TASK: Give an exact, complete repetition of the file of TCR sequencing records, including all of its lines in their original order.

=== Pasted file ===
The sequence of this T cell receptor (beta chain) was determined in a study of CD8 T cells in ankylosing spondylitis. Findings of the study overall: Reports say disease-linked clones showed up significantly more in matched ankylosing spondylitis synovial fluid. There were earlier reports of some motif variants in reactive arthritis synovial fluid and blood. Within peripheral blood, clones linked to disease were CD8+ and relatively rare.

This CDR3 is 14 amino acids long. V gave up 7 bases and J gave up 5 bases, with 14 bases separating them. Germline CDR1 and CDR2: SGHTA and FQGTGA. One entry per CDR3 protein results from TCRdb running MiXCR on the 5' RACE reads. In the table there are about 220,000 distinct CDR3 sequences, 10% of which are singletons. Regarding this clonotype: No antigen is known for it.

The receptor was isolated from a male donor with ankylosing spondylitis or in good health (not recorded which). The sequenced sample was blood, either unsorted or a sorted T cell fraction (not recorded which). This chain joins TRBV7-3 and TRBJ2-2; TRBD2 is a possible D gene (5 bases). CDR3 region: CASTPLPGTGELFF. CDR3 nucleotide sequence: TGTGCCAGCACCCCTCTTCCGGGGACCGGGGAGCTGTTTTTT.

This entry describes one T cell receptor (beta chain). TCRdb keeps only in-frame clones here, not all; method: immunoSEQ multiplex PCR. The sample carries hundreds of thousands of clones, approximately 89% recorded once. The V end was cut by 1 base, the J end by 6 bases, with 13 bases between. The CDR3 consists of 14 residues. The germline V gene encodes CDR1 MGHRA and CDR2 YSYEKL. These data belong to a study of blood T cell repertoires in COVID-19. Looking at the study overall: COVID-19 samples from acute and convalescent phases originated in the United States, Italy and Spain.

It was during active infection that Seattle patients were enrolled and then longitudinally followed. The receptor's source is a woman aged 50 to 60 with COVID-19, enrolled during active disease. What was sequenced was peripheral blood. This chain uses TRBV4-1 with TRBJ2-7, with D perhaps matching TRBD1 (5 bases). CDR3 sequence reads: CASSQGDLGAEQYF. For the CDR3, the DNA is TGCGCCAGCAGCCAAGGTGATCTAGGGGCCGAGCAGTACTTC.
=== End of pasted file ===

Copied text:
The sequence of this T cell receptor (beta chain) was determined in a study of CD8 T cells in ankylosing spondylitis. Findings of the study overall: Reports say disease-linked clones showed up significantly more in matched ankylosing spondylitis synovial fluid. There were earlier reports of some motif variants in reactive arthritis synovial fluid and blood. Within peripheral blood, clones linked to disease were CD8+ and relatively rare.

This CDR3 is 14 amino acids long. V gave up 7 bases and J gave up 5 bases, with 14 bases separating them. Germline CDR1 and CDR2: SGHTA and FQGTGA. One entry per CDR3 protein results from TCRdb running MiXCR on the 5' RACE reads. In the table there are about 220,000 distinct CDR3 sequences, 10% of which are singletons. Regarding this clonotype: No antigen is known for it.

The receptor was isolated from a male donor with ankylosing spondylitis or in good health (not recorded which). The sequenced sample was blood, either unsorted or a sorted T cell fraction (not recorded which). This chain joins TRBV7-3 and TRBJ2-2; TRBD2 is a possible D gene (5 bases). CDR3 region: CASTPLPGTGELFF. CDR3 nucleotide sequence: TGTGCCAGCACCCCTCTTCCGGGGACCGGGGAGCTGTTTTTT.

This entry describes one T cell receptor (beta chain). TCRdb keeps only in-frame clones here, not all; method: immunoSEQ multiplex PCR. The sample carries hundreds of thousands of clones, approximately 89% recorded once. The V end was cut by 1 base, the J end by 6 bases, with 13 bases between. The CDR3 consists of 14 residues. The germline V gene encodes CDR1 MGHRA and CDR2 YSYEKL. These data belong to a study of blood T cell repertoires in COVID-19. Looking at the study overall: COVID-19 samples from acute and convalescent phases originated in the United States, Italy and Spain.

It was during active infection that Seattle patients were enrolled and then longitudinally followed. The receptor's source is a woman aged 50 to 60 with COVID-19, enrolled during active disease. What was sequenced was peripheral blood. This chain uses TRBV4-1 with TRBJ2-7, with D perhaps matching TRBD1 (5 bases). CDR3 sequence reads: CASSQGDLGAEQYF. For the CDR3, the DNA is TGCGCCAGCAGCCAAGGTGATCTAGGGGCCGAGCAGTACTTC.